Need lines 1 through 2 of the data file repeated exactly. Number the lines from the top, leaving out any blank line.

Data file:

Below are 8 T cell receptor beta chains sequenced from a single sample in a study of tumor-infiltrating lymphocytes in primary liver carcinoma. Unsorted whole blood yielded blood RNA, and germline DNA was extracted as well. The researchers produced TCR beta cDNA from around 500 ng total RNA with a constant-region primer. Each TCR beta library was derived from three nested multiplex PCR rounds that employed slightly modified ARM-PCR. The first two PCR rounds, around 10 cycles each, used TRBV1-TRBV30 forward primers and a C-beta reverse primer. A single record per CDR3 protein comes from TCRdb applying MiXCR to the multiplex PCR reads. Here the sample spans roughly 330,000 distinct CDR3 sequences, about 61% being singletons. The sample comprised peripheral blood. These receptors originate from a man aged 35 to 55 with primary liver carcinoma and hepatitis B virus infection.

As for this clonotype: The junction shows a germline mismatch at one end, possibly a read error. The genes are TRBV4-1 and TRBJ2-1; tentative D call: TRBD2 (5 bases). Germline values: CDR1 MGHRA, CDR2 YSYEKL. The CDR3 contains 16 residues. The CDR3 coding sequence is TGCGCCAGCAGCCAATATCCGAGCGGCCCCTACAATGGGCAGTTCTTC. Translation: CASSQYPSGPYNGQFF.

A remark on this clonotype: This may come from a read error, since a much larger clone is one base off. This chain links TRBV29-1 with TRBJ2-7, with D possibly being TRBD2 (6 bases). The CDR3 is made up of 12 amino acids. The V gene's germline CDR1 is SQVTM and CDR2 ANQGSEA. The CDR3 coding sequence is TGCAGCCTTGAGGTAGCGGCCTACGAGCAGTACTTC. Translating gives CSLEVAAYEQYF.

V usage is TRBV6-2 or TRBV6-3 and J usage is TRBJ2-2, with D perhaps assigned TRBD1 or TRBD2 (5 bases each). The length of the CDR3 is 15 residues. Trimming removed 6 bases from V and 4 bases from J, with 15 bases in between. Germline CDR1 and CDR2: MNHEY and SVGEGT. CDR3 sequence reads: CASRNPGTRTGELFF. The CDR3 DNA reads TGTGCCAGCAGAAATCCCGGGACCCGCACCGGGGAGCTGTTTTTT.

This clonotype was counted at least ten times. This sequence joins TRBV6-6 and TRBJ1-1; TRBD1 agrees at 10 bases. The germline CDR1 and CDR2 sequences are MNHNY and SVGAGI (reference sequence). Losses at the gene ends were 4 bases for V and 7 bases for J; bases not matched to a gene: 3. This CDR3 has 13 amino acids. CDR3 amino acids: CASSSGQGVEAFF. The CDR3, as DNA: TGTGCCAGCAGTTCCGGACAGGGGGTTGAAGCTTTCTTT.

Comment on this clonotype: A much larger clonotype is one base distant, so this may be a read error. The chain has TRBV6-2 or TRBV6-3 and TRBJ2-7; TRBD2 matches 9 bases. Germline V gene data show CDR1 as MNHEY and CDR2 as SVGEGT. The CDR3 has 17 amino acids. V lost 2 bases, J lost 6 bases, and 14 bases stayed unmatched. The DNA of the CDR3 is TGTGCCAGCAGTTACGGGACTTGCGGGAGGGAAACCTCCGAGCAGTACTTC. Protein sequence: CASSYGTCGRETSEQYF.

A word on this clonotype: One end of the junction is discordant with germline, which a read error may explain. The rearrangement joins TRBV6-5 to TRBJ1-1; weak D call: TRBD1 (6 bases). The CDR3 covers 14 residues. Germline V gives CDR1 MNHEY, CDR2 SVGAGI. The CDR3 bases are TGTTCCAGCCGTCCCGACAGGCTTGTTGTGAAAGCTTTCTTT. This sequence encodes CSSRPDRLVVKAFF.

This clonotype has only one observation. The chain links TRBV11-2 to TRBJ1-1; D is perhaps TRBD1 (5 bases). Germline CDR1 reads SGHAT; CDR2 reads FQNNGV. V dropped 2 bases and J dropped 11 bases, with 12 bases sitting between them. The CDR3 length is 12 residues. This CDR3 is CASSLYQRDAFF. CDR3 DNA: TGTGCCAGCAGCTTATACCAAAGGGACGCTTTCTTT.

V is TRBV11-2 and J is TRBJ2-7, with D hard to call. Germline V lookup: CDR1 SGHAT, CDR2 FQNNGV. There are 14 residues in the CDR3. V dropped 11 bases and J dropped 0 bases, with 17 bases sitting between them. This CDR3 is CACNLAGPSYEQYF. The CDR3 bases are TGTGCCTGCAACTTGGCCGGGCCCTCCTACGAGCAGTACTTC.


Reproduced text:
Below are 8 T cell receptor beta chains sequenced from a single sample in a study of tumor-infiltrating lymphocytes in primary liver carcinoma. Unsorted whole blood yielded blood RNA, and germline DNA was extracted as well. The researchers produced TCR beta cDNA from around 500 ng total RNA with a constant-region primer. Each TCR beta library was derived from three nested multiplex PCR rounds that employed slightly modified ARM-PCR. The first two PCR rounds, around 10 cycles each, used TRBV1-TRBV30 forward primers and a C-beta reverse primer. A single record per CDR3 protein comes from TCRdb applying MiXCR to the multiplex PCR reads. Here the sample spans roughly 330,000 distinct CDR3 sequences, about 61% being singletons. The sample comprised peripheral blood. These receptors originate from a man aged 35 to 55 with primary liver carcinoma and hepatitis B virus infection.

As for this clonotype: The junction shows a germline mismatch at one end, possibly a read error. The genes are TRBV4-1 and TRBJ2-1; tentative D call: TRBD2 (5 bases). Germline values: CDR1 MGHRA, CDR2 YSYEKL. The CDR3 contains 16 residues. The CDR3 coding sequence is TGCGCCAGCAGCCAATATCCGAGCGGCCCCTACAATGGGCAGTTCTTC. Translation: CASSQYPSGPYNGQFF.